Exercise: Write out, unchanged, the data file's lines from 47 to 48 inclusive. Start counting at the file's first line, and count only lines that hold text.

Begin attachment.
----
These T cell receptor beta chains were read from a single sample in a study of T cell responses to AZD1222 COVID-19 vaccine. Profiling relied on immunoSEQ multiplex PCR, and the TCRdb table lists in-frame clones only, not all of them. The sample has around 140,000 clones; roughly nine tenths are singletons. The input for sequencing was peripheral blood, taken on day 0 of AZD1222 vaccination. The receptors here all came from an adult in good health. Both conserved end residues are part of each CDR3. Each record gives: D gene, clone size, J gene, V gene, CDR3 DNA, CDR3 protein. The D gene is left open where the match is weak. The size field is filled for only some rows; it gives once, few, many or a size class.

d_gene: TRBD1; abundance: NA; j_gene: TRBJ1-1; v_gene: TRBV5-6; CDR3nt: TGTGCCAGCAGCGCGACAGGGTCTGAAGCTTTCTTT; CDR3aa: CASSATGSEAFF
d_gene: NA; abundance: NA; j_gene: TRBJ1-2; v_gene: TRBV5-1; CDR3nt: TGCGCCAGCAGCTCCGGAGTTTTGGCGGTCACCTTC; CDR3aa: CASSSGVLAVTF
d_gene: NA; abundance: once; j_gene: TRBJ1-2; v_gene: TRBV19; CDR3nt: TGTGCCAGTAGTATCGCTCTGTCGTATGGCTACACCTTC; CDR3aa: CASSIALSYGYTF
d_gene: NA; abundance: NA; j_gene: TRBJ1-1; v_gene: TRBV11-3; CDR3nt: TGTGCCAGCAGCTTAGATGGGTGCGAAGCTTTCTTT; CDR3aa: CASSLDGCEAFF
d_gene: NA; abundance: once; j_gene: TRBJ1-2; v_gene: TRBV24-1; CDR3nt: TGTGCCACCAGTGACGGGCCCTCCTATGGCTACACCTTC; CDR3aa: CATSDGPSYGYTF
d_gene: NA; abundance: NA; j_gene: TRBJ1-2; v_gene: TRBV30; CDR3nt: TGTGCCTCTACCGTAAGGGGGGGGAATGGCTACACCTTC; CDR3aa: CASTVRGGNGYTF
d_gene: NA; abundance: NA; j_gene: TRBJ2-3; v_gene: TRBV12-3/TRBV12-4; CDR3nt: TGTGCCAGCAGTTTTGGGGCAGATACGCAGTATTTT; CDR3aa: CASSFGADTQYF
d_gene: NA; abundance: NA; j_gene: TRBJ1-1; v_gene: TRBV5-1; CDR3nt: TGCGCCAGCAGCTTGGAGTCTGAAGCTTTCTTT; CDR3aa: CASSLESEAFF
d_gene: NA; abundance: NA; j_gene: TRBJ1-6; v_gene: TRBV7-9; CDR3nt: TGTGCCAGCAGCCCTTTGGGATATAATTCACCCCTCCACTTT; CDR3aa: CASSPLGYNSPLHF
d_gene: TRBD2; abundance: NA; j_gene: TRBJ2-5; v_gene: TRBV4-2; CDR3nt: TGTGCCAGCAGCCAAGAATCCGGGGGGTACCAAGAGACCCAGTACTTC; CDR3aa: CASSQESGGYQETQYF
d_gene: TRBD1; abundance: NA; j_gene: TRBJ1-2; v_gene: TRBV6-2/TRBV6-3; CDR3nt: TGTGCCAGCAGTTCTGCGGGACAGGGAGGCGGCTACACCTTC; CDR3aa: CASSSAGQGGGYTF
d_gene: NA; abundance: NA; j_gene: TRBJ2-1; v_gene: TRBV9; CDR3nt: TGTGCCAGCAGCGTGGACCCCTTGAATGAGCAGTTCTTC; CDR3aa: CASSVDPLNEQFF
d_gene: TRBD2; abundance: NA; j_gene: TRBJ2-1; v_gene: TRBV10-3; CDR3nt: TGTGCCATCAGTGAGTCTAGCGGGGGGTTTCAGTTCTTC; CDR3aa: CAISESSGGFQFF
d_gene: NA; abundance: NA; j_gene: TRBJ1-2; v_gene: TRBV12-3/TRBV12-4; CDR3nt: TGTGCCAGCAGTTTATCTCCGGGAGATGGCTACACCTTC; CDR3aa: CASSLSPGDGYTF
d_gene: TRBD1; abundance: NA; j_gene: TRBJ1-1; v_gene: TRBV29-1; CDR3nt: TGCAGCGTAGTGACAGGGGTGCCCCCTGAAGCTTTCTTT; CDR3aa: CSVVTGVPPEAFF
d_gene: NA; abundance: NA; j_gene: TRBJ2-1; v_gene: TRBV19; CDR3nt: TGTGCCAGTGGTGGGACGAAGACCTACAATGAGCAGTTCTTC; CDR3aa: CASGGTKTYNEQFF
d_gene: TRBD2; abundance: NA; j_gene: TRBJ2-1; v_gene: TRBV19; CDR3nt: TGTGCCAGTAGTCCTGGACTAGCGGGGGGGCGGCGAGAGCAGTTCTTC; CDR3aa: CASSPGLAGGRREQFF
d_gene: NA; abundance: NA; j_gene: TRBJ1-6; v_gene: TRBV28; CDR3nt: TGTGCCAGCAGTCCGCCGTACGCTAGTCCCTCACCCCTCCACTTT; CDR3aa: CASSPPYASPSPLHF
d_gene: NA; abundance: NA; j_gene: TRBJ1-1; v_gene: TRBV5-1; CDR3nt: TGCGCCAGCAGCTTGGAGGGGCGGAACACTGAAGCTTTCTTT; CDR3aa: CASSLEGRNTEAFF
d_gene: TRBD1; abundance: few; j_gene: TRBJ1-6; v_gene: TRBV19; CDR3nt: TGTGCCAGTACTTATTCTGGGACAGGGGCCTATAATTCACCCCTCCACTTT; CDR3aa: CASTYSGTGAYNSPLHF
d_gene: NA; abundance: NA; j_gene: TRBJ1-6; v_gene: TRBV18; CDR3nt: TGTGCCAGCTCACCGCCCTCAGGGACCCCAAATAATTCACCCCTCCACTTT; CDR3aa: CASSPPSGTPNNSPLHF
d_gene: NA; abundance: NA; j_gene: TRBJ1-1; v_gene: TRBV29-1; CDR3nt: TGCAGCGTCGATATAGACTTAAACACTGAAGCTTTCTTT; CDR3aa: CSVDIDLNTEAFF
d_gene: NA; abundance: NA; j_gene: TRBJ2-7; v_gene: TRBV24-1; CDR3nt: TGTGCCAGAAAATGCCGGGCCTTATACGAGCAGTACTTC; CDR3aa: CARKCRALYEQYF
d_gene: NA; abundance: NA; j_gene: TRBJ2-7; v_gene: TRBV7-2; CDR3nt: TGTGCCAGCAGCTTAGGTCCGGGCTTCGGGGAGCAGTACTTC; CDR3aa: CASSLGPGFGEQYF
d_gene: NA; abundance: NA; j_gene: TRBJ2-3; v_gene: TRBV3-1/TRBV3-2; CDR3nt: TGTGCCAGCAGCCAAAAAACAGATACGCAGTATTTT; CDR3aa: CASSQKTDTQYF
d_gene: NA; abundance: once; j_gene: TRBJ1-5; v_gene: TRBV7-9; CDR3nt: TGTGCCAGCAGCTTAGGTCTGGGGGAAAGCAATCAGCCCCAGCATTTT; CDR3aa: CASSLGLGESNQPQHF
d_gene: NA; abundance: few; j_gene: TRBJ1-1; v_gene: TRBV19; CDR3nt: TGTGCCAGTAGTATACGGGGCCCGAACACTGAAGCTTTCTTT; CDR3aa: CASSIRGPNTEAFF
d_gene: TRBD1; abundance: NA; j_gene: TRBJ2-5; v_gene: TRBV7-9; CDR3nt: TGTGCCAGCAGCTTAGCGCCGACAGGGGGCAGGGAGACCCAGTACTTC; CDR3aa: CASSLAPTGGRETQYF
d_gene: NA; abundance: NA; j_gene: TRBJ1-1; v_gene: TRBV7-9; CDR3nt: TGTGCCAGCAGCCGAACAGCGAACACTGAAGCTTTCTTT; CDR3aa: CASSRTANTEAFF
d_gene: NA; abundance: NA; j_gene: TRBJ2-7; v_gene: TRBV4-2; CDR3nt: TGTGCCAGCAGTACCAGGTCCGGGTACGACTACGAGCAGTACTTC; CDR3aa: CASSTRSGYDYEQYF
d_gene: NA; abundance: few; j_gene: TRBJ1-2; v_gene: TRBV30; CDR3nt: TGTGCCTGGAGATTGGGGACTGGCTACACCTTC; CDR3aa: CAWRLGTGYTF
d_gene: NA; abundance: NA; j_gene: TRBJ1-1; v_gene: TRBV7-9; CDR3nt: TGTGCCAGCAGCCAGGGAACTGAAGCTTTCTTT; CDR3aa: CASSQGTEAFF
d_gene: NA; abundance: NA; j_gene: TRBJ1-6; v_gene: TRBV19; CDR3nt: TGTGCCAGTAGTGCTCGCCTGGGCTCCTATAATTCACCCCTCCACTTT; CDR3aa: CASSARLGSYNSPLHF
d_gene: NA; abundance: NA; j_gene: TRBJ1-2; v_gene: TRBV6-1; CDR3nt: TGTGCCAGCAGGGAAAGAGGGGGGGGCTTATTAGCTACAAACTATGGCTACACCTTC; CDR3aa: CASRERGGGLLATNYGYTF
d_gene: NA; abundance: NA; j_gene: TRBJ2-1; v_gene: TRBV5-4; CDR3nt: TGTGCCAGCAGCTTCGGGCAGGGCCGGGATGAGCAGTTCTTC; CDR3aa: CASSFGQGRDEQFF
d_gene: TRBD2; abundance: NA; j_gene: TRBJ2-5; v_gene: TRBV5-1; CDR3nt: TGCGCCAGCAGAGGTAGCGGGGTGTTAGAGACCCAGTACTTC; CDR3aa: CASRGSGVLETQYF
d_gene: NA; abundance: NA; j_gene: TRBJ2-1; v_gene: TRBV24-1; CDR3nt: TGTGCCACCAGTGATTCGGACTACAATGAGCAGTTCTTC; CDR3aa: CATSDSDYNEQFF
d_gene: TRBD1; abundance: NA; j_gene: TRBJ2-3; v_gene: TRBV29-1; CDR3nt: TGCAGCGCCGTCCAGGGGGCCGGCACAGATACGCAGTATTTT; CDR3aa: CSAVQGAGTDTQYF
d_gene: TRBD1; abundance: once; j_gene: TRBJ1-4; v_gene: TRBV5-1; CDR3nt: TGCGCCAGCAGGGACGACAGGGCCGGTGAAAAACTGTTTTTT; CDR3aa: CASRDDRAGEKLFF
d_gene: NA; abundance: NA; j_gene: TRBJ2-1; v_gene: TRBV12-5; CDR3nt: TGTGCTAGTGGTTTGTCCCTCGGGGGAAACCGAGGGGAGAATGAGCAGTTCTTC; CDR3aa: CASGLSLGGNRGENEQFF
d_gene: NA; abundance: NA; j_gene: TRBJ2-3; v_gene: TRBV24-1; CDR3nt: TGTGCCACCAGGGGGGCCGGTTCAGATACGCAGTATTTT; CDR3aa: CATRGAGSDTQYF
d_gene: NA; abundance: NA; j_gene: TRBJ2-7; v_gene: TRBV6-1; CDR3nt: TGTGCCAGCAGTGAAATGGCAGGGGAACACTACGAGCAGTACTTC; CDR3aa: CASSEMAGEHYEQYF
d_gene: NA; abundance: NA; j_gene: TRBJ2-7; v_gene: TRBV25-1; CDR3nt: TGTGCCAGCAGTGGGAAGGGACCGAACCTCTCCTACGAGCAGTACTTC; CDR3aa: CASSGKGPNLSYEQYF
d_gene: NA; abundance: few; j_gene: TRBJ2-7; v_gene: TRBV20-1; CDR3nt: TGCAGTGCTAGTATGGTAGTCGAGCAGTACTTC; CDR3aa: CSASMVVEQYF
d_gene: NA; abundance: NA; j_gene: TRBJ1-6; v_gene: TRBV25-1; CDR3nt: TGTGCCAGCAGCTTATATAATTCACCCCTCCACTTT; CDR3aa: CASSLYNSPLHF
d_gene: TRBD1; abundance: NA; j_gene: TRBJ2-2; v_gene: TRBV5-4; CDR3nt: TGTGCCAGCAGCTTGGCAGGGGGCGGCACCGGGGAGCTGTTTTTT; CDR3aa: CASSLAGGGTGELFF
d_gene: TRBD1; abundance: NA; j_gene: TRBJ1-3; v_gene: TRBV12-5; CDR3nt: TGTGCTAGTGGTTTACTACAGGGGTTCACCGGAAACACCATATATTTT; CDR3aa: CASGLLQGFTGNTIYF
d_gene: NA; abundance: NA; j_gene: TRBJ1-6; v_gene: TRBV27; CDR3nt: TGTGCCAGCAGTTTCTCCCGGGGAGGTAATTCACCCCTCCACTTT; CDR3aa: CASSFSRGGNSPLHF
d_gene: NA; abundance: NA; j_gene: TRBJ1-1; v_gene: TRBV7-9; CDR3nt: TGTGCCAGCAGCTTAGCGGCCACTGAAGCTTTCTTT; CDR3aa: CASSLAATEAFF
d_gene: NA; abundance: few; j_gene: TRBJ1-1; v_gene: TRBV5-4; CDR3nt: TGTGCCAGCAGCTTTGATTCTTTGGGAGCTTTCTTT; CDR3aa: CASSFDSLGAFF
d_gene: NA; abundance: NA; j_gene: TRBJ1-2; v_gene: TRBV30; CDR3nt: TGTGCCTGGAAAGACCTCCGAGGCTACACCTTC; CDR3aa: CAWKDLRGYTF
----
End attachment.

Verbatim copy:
d_gene: TRBD1; abundance: NA; j_gene: TRBJ2-2; v_gene: TRBV5-4; CDR3nt: TGTGCCAGCAGCTTGGCAGGGGGCGGCACCGGGGAGCTGTTTTTT; CDR3aa: CASSLAGGGTGELFF
d_gene: TRBD1; abundance: NA; j_gene: TRBJ1-3; v_gene: TRBV12-5; CDR3nt: TGTGCTAGTGGTTTACTACAGGGGTTCACCGGAAACACCATATATTTT; CDR3aa: CASGLLQGFTGNTIYF